The Best Party Trick Ever: How to Make Thirty Minute Mozzarella

The following is a guest post from Andrew Wilder of Eating Rules. Welcome, Andrew!

A couple of years ago at a Fourth of July party, I pulled off one of my best party tricks ever.

Showing up with a gallon of milk in hand, I asked my friends if I could borrow their kitchen. Spying the other items in my bag — a bunch of fresh basil and cherry tomatoes — they knew I had something good in store. They eagerly let me take over.

Half an hour later, I emerged victorious from the kitchen with a platter of fresh caprese, made with still-warm mozzarella.

I’ve been using this “30-minute Mozzarella” recipe, from Ricki Carroll’s book, Home Cheese Making, for a few years now.  I’ll admit, it comes out slightly different each time (the type of milk, how quickly you heat it, and how much you stretch it will affect both the flavor and texture), but it’s always been a big hit.

Homemade Mozzarella Tips & Tricks

1. This is a great recipe to make with kids. They’ll be completely mesmerized watching the milk curdle and turn into cheese — and it happens quickly enough to hold their attention. The last few steps can get pretty hot, so please do be careful when making this with children.

2. Do not use “Ultra-Pasteurized” milk for this recipe — it won’t curdle properly.  If it says just “Pasteurized” on the container, you’re probably fine.  Of course, you can also use raw milk instead, if that’s your thing (I’m not going to get into the pros and cons of raw vs. pasteurized milk — just remember that Ultra-Pasteurized is a dealbreaker.)

3. Depending on the fat percentage of your milk, you’ll get a very different cheese at the end.  Whole milk produces a very rich, soft mozzarella, whereas 1% will make a harder, more string-cheese-like cheese. Fat free can get a bit too rubbery, so I don’t recommend it. I usually use 2%, which is what’s shown in the pictures here.

I’ve also made this recipe with goat’s milk, and it should work fine with sheep’s milk as well.

4. This recipe is a “shortcut” to mozzarella, since it uses a microwave to speed things along.  If you don’t have a microwave, you can use a pot of very hot water and float a bowl in it instead. The goal is to get the curds hot so that they melt together and become stretchy like taffy.  Also, the curds will get quite hot — it’s really helpful to have a pair of clean kitchen gloves to protect your hands.

Thanks go to my friend Sarah, who eagerly offered to model for the photos in exchange for some fresh mozzarella.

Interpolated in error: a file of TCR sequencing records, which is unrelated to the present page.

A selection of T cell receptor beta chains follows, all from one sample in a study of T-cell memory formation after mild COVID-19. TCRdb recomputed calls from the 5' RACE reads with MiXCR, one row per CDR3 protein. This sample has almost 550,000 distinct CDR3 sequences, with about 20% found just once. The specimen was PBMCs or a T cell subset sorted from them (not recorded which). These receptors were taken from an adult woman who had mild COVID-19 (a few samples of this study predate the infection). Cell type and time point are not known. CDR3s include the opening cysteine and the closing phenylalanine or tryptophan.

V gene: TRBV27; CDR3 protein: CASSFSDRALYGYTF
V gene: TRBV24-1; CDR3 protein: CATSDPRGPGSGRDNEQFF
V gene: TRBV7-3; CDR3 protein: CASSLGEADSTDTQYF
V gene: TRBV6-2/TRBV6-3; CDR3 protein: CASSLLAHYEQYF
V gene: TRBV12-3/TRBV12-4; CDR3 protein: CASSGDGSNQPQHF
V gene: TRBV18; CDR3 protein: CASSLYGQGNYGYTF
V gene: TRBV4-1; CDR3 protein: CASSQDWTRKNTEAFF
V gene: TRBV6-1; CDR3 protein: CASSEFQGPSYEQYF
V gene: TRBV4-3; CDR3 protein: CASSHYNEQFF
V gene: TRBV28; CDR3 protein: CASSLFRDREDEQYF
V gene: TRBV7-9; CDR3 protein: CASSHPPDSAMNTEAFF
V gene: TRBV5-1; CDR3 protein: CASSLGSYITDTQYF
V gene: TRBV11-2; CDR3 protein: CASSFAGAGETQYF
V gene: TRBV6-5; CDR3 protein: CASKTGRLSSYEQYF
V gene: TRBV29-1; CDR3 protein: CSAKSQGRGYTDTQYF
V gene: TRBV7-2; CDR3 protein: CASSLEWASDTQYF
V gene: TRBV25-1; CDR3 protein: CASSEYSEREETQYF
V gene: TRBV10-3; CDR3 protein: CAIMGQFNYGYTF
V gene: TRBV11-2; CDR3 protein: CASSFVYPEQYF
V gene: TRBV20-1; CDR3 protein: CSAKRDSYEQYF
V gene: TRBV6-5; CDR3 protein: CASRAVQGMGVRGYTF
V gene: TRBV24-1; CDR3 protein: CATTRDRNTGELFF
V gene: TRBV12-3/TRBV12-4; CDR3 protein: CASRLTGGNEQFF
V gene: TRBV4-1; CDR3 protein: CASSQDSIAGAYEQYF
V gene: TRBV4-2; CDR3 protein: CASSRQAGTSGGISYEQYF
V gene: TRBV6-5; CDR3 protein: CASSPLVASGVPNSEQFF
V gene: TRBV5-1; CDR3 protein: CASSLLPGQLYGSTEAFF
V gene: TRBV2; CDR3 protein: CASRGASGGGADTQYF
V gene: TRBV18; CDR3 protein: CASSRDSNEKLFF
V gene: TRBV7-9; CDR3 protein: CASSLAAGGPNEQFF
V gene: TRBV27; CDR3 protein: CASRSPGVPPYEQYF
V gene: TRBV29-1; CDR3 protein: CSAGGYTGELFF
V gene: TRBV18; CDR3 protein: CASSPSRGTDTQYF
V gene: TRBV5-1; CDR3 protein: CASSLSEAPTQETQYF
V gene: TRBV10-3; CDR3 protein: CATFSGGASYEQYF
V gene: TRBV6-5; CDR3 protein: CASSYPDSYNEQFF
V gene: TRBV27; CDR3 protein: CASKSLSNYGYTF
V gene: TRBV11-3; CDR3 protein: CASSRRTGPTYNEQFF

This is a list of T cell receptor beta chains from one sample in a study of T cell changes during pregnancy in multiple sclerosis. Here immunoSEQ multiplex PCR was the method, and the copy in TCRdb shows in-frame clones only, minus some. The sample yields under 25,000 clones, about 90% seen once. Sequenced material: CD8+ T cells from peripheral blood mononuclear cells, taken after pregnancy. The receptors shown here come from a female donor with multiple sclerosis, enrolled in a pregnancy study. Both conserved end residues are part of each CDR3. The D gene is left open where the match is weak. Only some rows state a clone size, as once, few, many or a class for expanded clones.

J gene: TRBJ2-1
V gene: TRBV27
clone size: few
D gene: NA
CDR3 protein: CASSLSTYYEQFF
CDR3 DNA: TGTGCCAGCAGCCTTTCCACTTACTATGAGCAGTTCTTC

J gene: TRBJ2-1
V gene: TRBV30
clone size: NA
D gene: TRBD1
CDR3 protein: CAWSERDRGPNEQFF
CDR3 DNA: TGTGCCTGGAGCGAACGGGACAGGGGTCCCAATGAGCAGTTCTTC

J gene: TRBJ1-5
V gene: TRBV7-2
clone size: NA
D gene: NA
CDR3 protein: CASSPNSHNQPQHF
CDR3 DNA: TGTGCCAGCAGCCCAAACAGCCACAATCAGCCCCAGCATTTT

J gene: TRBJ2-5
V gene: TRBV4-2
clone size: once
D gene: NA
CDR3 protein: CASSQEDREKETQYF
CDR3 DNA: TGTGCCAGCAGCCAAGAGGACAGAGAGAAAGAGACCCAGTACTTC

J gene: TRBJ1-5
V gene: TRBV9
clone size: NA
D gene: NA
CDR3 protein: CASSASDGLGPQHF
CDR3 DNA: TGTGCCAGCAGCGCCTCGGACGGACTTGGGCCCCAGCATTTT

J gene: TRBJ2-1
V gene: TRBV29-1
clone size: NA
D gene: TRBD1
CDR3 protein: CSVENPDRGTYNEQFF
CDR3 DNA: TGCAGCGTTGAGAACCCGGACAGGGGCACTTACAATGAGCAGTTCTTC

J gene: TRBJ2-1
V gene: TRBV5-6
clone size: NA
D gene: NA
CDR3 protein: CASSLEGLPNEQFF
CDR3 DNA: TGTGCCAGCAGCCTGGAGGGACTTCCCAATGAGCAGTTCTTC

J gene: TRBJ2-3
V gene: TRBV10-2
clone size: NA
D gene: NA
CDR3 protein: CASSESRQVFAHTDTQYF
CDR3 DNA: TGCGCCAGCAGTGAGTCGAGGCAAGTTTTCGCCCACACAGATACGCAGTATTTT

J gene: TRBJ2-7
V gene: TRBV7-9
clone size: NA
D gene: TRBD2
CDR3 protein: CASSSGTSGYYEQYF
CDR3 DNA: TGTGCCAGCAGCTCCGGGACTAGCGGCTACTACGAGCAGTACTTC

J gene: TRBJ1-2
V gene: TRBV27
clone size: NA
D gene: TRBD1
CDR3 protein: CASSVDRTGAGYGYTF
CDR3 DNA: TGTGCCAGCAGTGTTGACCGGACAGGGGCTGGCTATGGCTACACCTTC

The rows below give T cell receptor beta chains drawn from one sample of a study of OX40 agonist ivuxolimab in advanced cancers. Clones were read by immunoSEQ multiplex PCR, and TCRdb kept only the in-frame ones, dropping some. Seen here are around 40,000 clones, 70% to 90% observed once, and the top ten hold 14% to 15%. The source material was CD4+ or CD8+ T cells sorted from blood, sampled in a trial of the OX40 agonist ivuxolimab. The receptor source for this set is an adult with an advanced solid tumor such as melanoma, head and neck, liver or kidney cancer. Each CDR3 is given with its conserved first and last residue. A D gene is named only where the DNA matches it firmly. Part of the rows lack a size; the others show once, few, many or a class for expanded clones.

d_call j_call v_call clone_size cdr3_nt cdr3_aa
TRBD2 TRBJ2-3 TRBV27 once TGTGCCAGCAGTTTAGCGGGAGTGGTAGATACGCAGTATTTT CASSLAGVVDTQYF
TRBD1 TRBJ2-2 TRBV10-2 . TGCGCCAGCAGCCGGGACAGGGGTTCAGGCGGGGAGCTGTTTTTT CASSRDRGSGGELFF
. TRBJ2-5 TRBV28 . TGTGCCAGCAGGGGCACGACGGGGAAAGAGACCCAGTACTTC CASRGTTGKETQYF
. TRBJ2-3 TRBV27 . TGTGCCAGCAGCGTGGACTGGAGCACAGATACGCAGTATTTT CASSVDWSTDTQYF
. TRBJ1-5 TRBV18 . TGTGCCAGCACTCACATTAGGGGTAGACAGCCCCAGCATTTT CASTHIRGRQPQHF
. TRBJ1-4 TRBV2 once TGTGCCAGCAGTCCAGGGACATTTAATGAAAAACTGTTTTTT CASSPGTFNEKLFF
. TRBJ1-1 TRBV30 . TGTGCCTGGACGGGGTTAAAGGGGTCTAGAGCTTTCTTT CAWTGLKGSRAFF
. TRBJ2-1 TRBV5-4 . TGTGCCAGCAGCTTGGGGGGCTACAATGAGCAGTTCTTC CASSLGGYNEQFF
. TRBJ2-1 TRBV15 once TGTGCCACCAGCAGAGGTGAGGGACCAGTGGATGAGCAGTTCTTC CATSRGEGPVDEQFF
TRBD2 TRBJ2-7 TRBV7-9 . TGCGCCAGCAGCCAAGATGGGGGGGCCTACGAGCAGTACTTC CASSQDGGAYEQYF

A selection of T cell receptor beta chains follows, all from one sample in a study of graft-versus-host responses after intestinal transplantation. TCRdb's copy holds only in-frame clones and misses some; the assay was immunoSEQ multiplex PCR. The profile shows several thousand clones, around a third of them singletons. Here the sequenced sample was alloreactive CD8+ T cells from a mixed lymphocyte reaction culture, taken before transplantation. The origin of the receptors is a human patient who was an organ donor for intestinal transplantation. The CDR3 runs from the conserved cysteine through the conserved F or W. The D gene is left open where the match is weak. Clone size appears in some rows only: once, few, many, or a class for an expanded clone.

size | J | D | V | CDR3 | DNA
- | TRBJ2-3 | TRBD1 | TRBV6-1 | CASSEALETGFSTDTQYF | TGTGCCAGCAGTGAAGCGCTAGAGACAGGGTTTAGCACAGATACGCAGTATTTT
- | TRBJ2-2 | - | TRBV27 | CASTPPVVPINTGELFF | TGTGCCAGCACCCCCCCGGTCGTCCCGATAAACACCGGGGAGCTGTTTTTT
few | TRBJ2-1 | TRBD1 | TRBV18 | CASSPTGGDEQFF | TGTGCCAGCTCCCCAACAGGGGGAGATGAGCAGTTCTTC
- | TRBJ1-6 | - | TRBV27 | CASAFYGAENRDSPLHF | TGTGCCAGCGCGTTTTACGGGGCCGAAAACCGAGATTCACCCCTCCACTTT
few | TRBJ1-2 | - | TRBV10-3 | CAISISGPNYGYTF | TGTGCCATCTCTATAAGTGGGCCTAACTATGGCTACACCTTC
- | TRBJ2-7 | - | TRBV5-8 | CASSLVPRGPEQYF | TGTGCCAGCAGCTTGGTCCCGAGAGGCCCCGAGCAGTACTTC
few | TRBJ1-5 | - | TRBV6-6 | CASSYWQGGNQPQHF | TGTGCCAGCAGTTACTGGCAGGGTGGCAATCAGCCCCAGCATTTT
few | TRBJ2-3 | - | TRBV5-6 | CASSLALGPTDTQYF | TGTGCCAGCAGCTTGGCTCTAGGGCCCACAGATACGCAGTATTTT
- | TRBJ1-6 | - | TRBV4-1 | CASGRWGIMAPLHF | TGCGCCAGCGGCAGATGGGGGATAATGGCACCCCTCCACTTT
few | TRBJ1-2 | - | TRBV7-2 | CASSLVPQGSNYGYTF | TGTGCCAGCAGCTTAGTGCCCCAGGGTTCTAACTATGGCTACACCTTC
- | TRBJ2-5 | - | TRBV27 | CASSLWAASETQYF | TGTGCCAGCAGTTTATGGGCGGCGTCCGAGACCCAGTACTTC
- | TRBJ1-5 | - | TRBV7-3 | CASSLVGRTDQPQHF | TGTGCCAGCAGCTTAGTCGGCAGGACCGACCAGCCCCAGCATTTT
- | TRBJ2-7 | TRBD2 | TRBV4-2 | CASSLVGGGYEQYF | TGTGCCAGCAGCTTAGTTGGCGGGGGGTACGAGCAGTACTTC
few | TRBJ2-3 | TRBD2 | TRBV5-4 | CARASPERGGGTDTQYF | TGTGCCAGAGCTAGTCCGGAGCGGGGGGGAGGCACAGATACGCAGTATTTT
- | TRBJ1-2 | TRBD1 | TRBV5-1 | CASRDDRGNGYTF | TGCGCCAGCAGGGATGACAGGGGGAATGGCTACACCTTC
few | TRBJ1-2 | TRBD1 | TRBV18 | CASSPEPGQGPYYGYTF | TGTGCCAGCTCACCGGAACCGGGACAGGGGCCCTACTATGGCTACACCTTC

All photos by Andrew Wilder

Recipe: Thirty Minute Mozzarella

You can probably find citric acid at a good grocery store, but rennet is harder to come by.  You can order it online at several retailers; I’ve purchased it from New England Cheesemaking Supply and Grape and Granary.

You can also just get one of Ricki’s Mozzarella and Ricotta Cheese Making Kit, which have everything you need, including a dairy thermometer.

I prefer to use liquid vegetarian rennet, which New England Cheesemaking Supply sells at double-strength, so I use 1/8 tsp. for this recipe.

Ingredients

  • 1 gallon Milk, not ultra-pasteurized
  • 1 1/2 tsp. Citric Acid powder, dissolved in 1/4 cup room-temperature water
  • 1/4 tsp. Liquid Rennet or 1/2 tablet Rennet, dissolved in 1/4 cup room-temperature water
  • 1 tsp. Cheese (Flake) Salt or Kosher Salt

Instructions

1. Pour the milk in to a large pot.  On medium-low, heat slowly to 55 degrees Fahrenheit.  Stir slowly and continuously to keep from scalding.

2. Once the milk reaches 55 degrees, pour in the citric acid mixture and stir well. Keep heating.

3.  When the milk hits 88 degrees, add the rennet mixture and stir well.  Right around this time the milk will start to thicken, and you’ll see little white flecks stick to your spoon as it starts curdling.

4. Once the milk is in the 90-degree range, it should be noticeably curdled.  Stir very gently at this point, if at all — you want to encourage the curds to knit together.

5. Between 95 and 105 degrees, the curds will be quite thick. Turn off the heat once they start separating from the sides of the pot, and there’s a very clear distinction between the curds (white clumps) and whey (yellow liquid).

6. Let the curds rest for 5 minutes.